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Intellectual Property

My Washington Times Op-ed on Google

The Washington Times published my op-ed on why you can't trust Google Inc., which highlights two of the main themes, privacy and property rights, of my new book: "Search & Destroy Why You Can't Trust Google Inc."

  • Please see the op-ed here.
  • Please see my book site here.

Announcing My New Book: Search & Destroy Why You Can't Trust Google Inc.

I've long thought there was a big untold story about Google, essentially a book all about Google, but told from a user's perspective, rather than the well-worn path of Google books told largely from Google's own paternal perspective.

 

 

 

Given that Google is the most ubiquitous, powerful and disruptive company in the world, it seemed logical to me that users, and people affected by Google, had a lot of important and fundamental questions about Google that no book had ever tried to answer in a straightforward and well-defended manner.

Google vs Apple: How Business Models Drive Disrespect vs Respect for Privacy

How business models are aligned or not with users' privacy interests, will be spotlighted at the Senate Judiciary hearing Tuesday on "Protecting Mobile Privacy" featuring Google and Apple officials as witnesses.

 

  • Expect the term "privacy conflict of interest" to become more common and important as companies who don't work for users, hurtle into the future increasingly tracking, analyzing and using users' private information and behavior without users' meaningful consent.

 

While the Senate Subcommittee on Privacy will hear from both Google and Apple witnesses on how their companies handle users' WiFi location data, their testimony will provide stark contrast in the companies' privacy conflicts of interests.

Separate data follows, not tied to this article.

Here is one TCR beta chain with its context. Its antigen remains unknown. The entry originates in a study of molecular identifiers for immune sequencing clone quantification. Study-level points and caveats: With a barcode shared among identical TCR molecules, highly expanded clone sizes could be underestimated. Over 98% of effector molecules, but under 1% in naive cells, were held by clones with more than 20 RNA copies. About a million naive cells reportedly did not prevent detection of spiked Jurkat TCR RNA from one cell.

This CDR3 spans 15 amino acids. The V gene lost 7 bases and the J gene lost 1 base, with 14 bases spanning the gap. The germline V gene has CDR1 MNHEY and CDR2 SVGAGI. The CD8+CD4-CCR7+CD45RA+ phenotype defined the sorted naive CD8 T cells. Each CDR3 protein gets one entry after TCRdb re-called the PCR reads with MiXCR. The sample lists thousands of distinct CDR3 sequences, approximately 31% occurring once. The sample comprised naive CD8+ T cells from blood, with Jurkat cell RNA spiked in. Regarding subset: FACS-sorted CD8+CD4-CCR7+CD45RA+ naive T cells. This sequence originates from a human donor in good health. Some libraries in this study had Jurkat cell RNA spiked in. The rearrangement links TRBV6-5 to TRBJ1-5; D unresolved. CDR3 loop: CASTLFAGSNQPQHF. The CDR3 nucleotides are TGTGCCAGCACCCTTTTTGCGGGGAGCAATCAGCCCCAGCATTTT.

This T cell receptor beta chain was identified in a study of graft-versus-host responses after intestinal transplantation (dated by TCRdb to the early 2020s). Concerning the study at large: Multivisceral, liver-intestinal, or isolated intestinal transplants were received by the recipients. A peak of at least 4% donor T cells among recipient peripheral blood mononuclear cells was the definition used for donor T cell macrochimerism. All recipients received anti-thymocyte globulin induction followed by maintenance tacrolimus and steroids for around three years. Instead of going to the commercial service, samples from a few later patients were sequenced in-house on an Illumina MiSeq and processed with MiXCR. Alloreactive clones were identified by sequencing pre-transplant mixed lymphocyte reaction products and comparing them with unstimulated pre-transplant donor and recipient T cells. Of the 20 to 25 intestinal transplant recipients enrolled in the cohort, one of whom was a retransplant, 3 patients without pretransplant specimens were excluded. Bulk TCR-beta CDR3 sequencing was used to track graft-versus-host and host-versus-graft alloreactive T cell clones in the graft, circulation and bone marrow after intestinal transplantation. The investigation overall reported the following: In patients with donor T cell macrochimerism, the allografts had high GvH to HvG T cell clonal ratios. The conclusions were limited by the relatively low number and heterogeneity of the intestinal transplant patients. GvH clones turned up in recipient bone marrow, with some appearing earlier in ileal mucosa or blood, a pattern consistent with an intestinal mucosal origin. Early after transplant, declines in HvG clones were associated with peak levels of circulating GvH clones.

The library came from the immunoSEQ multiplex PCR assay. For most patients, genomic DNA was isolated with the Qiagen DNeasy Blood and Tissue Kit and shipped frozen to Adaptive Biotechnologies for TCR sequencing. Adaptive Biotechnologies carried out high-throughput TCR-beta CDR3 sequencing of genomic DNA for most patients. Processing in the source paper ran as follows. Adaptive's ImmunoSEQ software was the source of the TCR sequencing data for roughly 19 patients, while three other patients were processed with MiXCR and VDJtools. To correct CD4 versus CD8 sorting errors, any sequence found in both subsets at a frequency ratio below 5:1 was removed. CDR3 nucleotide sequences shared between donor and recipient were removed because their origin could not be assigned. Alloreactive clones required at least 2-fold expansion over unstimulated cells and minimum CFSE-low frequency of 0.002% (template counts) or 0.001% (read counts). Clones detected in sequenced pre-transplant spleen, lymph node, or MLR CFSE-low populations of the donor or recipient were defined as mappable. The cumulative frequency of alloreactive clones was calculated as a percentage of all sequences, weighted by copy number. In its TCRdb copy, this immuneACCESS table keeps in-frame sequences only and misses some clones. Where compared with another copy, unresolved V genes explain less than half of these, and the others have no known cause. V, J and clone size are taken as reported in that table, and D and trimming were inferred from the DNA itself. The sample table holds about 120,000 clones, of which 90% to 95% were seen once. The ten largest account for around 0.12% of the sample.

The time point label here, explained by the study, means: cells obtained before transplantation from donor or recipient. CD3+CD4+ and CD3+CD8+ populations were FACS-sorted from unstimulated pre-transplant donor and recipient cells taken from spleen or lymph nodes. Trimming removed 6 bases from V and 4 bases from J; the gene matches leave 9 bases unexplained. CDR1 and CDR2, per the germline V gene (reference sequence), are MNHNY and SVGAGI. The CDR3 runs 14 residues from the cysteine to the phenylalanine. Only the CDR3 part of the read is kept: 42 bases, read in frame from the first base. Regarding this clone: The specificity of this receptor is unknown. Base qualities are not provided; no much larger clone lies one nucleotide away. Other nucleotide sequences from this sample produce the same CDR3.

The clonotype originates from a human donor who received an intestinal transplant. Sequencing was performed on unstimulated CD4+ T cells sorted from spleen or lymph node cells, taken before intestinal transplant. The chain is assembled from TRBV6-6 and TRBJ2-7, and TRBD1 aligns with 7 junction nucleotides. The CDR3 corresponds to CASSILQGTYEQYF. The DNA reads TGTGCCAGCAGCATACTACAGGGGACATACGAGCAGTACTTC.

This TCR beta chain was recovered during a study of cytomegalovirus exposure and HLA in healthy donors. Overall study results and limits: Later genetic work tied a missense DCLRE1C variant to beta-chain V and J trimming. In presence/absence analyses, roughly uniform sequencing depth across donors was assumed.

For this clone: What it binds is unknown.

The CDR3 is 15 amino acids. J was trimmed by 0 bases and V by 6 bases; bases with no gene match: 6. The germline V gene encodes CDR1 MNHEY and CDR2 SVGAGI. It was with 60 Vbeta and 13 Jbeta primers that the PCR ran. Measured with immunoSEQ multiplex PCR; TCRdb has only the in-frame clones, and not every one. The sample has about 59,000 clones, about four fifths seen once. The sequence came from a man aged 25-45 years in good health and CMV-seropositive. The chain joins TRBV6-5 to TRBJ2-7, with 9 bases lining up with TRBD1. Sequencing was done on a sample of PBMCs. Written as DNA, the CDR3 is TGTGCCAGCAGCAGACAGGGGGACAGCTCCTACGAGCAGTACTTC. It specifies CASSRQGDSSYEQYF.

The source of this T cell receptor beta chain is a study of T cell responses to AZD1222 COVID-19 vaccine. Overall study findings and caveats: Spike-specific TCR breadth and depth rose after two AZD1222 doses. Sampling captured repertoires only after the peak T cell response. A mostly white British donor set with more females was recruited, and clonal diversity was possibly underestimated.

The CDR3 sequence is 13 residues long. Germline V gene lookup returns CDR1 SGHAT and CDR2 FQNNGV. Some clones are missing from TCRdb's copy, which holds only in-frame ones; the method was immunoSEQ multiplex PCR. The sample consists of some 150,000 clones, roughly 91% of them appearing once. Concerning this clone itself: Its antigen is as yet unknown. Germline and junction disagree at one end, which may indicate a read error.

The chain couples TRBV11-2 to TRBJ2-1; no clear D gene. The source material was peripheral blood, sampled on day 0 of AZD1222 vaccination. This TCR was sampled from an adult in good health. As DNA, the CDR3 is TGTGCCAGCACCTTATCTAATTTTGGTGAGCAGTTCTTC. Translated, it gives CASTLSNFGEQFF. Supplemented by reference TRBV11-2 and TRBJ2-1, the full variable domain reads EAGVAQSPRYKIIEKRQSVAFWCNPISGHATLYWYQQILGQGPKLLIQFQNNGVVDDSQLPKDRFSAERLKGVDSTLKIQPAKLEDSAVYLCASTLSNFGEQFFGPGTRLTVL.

Google vs Apple concerning alignment with users' interests:

First, 97% of Google's ~$30b in annual revenues comes from advertisers, whereas ~99% of Apple's ~$87b in annual revenue comes directly from customers who buy and use Apple's products and services.

 

Google's Anti-Management Bias Problem

In a remarkable admission for a senior public company executive, Google Chairman and longtime former CEO Eric Schmidt told Gigaom: "At Google, we give the impression of not managing the company, because we don't really. It sort of has its own borg-like quality if you will. It sort of just moves forward."

If the executives ultimately responsible for "managing the company" to ensure it proactively respects users' privacy, vigilantly guards against security and data breaches or property infringement, is not really "managing the company," it now makes sense why Google has so many privacy scandals, and security and property infringement problems.

Generally protecting privacy, security and property rights are not engineering goals unless company management and managers have internal control and management focus, systems, processes, and procedures to ensure they are a priority to engineering teams.

Google's lack of interest in management execution is evident in Google's:

 

Google's "Copyright School" Tacitly Admits Liability in Viacom vs YouTube Case

Ironically Google's new "Copyright School" to better educate YouTube users of copyright law and responsibilities, slides Google down the slippery slope of tacitly admitting liability for copyright infringement in Viacom's billion dollar infringement suit against Google-YouTube.   (See Politico's story.)

There are two big takeaways from Google's new "Copyright School."

First, Google continues to basically blame users for copyright infringement while absolving itself of mass facilitation of copyright infringement.

The big open question here is does Google have a "copyright school" for its YouTube engineers/employees and have any of them attended it?